I understand this won’t be for everyone however if you have herbivore pets then composting will take care of itself.
Manure from plant eating animals acts as an ‘activator’ for the composting process. The nitrogen in the manure / droppings enriches the bin with millions bacteria, these feed on the woody material in the bin and in the process reproduce themselves creating trillions more bacteria plus heat which speeds up the process significantly. The important factor is to have enough woody material for them to feed on, wood shavings and straw which are used as bedding material for hens and guinea pigs is perfect otherwise dried stalks and small woody garden prunings are important. The books recommend a ratio of 1:30 nitrogen: carbon, where nitrogen is manure or leafy material and carbon is woody material. Most of us have too little woody material in our compost bins.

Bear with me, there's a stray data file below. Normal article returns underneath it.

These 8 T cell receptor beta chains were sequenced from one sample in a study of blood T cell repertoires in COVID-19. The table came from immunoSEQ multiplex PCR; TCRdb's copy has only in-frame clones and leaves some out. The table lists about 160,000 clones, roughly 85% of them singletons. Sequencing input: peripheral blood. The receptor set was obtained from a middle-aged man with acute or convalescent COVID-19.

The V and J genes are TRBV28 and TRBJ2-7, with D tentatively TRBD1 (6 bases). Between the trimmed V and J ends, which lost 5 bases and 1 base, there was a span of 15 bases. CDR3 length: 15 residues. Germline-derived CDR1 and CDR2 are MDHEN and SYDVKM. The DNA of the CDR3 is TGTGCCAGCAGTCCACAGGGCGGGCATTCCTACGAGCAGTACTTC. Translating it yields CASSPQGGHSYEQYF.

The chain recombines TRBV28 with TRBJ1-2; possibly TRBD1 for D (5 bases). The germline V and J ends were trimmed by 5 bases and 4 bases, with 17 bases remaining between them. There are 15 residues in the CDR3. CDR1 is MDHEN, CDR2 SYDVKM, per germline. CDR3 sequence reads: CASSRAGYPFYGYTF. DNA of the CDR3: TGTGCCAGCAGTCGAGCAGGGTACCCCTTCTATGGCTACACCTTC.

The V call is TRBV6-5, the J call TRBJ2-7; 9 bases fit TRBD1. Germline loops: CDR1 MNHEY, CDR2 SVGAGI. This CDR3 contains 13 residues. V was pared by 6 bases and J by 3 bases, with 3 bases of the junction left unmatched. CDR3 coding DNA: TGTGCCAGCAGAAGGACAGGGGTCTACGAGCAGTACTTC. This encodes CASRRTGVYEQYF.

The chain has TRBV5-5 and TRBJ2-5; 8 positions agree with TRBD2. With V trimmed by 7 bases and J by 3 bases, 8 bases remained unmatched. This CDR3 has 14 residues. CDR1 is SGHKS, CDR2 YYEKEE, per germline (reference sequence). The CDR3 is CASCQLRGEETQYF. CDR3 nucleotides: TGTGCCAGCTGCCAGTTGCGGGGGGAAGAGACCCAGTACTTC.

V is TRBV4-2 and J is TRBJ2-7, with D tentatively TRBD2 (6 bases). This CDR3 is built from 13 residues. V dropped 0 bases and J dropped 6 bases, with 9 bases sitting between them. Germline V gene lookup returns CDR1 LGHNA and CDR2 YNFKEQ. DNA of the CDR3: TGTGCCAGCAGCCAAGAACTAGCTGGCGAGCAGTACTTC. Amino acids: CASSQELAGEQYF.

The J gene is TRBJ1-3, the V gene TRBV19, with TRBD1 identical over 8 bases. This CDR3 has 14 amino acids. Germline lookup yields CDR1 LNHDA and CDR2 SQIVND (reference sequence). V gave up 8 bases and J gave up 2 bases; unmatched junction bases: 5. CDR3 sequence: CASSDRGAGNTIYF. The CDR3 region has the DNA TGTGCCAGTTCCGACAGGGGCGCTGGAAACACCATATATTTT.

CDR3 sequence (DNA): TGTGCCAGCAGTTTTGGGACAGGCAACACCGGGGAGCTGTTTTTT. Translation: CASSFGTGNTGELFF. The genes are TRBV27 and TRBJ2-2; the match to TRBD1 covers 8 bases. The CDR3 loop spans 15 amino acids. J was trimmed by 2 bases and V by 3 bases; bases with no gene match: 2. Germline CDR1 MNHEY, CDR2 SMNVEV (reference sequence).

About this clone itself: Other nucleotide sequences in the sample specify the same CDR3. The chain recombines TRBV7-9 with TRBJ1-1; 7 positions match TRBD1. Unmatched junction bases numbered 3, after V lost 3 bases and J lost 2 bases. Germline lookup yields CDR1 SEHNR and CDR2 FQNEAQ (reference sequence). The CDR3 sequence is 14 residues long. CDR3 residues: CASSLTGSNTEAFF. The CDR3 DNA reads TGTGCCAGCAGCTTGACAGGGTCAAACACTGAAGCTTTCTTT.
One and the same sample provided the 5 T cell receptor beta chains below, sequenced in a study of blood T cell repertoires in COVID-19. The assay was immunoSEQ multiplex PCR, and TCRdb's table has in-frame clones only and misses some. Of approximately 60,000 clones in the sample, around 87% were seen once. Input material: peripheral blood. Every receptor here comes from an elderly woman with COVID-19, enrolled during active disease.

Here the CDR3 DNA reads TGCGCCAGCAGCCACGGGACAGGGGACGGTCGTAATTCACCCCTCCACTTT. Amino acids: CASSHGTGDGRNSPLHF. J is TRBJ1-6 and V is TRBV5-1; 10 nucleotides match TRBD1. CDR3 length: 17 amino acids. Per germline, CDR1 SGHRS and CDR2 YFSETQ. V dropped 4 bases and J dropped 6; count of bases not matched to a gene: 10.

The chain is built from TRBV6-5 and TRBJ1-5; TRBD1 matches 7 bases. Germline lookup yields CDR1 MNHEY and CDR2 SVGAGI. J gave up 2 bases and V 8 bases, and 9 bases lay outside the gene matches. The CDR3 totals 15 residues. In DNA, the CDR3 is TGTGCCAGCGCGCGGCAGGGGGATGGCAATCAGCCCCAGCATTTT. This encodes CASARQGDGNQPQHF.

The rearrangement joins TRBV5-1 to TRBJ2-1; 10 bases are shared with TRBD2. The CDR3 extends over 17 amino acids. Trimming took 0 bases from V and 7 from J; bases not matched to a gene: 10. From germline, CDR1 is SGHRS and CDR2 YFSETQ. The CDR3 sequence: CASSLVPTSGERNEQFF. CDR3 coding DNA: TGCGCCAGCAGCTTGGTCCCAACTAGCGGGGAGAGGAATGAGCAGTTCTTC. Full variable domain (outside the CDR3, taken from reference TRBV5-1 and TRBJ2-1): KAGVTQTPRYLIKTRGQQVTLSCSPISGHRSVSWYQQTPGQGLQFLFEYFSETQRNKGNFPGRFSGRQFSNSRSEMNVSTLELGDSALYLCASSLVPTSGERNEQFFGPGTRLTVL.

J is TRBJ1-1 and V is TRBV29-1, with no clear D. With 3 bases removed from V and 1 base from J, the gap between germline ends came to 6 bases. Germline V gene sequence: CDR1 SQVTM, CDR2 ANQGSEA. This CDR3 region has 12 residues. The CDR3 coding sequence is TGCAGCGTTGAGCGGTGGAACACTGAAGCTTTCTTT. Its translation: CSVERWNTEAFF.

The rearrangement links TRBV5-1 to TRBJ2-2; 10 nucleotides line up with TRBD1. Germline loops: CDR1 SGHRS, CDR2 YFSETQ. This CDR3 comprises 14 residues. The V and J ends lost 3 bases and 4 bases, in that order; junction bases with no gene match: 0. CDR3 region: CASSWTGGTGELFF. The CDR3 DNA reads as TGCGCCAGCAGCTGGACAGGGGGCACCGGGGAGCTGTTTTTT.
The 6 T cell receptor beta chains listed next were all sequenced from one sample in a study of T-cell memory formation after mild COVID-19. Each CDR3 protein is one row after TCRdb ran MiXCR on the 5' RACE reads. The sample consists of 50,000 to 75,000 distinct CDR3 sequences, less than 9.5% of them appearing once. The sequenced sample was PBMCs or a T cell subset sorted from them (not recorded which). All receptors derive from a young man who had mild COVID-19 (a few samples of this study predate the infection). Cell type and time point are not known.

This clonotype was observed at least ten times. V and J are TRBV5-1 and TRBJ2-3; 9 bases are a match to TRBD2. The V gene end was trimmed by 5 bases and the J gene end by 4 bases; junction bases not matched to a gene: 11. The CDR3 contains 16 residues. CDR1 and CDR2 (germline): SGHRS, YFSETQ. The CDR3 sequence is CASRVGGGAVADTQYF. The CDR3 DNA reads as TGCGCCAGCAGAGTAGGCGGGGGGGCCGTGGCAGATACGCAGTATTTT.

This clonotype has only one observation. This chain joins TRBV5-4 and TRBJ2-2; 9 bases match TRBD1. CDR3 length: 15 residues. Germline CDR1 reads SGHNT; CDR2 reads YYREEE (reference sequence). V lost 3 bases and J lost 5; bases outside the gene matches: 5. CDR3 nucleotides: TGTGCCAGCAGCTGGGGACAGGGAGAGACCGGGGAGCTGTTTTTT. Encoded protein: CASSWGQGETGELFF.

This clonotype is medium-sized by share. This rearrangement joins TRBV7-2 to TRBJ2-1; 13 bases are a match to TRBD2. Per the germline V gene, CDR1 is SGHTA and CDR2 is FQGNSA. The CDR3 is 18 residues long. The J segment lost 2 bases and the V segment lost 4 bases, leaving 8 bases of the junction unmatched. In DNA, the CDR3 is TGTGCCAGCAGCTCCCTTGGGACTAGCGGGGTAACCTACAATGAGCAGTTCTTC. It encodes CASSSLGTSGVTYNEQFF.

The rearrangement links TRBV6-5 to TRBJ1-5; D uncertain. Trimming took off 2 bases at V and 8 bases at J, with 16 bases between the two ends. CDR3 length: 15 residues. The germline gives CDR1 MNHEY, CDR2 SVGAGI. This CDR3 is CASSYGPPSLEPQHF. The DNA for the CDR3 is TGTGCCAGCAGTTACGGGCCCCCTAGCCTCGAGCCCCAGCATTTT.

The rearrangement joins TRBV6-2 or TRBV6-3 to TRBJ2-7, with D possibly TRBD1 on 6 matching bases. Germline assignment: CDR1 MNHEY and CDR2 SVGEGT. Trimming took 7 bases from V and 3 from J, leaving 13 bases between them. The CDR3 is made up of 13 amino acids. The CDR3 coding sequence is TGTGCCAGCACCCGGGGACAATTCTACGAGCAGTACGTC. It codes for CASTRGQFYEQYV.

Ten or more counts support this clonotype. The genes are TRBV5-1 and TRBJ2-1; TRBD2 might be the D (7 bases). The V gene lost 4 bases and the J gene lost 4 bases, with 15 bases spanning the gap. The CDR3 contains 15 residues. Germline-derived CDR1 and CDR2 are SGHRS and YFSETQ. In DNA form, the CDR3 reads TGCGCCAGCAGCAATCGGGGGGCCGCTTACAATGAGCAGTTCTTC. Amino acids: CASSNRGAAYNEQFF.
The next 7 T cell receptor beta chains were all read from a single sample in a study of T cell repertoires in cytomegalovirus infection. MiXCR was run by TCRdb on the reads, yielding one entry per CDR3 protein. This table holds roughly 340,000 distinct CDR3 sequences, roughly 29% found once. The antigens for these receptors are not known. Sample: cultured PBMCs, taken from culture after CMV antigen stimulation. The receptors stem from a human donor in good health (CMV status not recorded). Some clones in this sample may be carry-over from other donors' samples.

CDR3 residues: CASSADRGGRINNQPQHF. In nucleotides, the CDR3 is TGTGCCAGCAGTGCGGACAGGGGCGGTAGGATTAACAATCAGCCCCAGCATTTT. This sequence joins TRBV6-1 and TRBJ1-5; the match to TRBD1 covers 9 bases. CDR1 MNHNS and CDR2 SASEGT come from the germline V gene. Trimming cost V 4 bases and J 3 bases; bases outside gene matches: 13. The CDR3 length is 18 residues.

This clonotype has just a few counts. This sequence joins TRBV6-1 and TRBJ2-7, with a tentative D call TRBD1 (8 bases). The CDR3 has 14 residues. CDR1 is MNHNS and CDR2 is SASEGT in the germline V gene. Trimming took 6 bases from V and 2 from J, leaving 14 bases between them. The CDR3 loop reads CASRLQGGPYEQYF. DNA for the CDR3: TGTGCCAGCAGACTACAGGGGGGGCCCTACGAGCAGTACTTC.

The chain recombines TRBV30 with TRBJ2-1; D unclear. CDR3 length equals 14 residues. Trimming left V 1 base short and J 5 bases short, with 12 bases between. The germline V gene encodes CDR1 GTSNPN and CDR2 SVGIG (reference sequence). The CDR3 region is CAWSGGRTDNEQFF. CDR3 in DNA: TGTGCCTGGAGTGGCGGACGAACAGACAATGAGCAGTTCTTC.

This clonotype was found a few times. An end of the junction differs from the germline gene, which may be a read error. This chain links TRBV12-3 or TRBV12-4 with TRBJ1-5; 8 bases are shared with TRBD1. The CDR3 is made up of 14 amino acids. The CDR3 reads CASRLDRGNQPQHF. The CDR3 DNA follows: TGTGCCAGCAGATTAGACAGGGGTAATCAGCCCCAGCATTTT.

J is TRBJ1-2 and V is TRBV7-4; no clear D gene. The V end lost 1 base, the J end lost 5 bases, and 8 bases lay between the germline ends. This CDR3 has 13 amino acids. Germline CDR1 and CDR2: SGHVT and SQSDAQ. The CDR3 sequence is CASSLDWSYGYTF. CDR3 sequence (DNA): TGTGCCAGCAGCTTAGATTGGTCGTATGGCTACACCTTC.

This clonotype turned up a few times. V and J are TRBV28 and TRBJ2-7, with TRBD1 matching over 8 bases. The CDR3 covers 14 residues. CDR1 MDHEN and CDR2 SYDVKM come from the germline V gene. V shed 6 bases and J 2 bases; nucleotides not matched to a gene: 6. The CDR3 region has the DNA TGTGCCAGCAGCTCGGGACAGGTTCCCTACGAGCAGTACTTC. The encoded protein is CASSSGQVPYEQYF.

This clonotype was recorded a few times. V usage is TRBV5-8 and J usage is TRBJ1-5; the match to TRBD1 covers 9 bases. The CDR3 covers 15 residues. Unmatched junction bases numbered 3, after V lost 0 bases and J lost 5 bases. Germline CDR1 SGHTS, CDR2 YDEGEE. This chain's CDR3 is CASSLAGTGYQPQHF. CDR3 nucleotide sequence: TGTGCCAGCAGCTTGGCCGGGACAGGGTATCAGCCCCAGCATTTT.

Turning the compost bin is good but not compulsory it just means that the material at the edges will get composted and the process of turning incorporates air into the bin which is also important for the aerobic bacteria taking part.
It is important to have a roof on the compost bin otherwise all the nutrients will get washed away however I like to leave a little gap here and there to make sure it doesn’t get too dry – bacteria, being life forms need some moisture to thrive!
I keep chickens and I have an open fronted compost bin (built on paving slabs over a weed proof membrane) in their enclosed run, the hens merrily explore the goodies in the compost pulling it out in every direction. I keep a spade nearby and rebuild the stack every day, adding the daily droppings from the henhouse (which are mixed in with sawdust or straw). This technique produces rich compost after just three months, anything not fully composted gets put back into the new pile – I am happy and the hens are happy!
So happy composting to all of you who have guinea pigs, hens, rabbits, cavies, goats, etc…